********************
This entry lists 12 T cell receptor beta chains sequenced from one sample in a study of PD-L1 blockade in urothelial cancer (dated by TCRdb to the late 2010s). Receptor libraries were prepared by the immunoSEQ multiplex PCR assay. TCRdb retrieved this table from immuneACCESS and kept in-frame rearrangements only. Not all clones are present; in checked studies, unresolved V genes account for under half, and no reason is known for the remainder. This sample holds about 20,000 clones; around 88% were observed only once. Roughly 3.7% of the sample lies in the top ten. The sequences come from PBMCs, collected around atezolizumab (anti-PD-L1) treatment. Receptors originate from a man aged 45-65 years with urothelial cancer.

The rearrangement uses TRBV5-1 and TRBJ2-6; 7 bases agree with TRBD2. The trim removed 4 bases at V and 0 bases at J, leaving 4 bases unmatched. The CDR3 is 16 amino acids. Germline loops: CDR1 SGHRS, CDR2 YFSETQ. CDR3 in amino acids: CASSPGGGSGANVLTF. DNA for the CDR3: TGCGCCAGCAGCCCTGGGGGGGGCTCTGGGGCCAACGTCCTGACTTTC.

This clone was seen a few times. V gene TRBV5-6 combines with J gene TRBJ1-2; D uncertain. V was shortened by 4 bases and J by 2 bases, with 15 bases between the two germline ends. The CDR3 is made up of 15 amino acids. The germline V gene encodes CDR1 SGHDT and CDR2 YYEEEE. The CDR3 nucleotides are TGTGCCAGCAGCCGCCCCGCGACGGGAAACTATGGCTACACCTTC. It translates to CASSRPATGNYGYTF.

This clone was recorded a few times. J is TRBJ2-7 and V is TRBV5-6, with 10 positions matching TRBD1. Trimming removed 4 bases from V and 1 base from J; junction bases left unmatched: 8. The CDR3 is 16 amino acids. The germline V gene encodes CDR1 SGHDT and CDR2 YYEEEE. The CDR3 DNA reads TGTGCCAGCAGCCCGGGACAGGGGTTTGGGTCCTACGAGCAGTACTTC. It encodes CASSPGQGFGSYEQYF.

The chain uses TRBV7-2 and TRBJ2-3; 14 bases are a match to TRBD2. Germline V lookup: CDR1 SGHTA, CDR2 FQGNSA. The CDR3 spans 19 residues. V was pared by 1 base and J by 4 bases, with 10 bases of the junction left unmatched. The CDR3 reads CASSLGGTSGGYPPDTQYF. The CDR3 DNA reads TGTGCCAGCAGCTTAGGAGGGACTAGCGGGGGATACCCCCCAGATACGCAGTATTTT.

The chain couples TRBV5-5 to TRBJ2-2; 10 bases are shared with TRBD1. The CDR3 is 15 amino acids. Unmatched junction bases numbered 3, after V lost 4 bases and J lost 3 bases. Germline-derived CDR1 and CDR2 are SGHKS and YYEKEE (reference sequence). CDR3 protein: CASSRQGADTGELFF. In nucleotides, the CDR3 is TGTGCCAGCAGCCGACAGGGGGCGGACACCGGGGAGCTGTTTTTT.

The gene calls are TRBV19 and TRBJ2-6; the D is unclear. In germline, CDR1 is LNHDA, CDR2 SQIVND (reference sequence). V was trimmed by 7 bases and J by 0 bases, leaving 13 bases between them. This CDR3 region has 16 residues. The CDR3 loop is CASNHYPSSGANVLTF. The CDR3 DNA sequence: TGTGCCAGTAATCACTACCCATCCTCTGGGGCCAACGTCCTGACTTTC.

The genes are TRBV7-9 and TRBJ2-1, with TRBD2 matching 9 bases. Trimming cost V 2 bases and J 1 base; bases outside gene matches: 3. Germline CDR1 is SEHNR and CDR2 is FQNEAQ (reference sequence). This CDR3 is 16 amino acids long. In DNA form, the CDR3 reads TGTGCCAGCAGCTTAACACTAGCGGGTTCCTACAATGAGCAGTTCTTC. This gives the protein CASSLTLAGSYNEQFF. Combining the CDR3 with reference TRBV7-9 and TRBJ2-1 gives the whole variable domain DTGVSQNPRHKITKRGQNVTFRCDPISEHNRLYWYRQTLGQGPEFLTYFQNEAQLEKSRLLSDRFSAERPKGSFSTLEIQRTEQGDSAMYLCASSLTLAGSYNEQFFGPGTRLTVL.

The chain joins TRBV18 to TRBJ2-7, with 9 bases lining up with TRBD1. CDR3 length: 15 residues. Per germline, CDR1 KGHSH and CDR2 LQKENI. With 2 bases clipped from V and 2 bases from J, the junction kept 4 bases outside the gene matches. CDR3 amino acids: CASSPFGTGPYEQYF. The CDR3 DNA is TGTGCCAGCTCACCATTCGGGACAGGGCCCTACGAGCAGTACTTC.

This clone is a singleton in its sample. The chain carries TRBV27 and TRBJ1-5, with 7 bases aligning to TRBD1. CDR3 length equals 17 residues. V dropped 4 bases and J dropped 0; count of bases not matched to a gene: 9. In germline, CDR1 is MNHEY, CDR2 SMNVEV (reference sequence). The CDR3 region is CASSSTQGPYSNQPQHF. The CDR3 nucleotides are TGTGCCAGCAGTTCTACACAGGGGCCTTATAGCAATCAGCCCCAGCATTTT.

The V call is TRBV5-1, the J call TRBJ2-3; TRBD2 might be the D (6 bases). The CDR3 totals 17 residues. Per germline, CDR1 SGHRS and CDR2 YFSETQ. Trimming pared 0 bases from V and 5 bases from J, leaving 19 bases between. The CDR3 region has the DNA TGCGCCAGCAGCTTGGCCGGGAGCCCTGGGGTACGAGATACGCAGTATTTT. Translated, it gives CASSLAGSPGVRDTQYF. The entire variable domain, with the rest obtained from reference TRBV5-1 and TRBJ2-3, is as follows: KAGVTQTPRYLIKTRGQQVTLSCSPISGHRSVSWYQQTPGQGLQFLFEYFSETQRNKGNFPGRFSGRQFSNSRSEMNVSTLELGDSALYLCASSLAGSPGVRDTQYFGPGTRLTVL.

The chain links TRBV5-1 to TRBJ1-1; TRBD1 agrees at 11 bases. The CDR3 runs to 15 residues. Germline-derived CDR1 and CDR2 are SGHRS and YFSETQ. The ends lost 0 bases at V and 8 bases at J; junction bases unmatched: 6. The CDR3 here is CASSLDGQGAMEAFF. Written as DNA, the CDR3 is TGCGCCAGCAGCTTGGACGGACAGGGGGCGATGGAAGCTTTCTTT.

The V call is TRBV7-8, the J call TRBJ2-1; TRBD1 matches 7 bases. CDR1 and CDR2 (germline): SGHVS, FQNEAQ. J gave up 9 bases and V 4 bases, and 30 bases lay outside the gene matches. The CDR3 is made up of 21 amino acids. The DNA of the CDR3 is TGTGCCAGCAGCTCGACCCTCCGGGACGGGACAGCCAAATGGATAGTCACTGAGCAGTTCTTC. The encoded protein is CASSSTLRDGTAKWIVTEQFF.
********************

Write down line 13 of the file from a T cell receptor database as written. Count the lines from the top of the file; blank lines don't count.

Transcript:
The V call is TRBV7-8, the J call TRBJ2-1; TRBD1 matches 7 bases. CDR1 and CDR2 (germline): SGHVS, FQNEAQ. J gave up 9 bases and V 4 bases, and 30 bases lay outside the gene matches. The CDR3 is made up of 21 amino acids. The DNA of the CDR3 is TGTGCCAGCAGCTCGACCCTCCGGGACGGGACAGCCAAATGGATAGTCACTGAGCAGTTCTTC. The encoded protein is CASSSTLRDGTAKWIVTEQFF.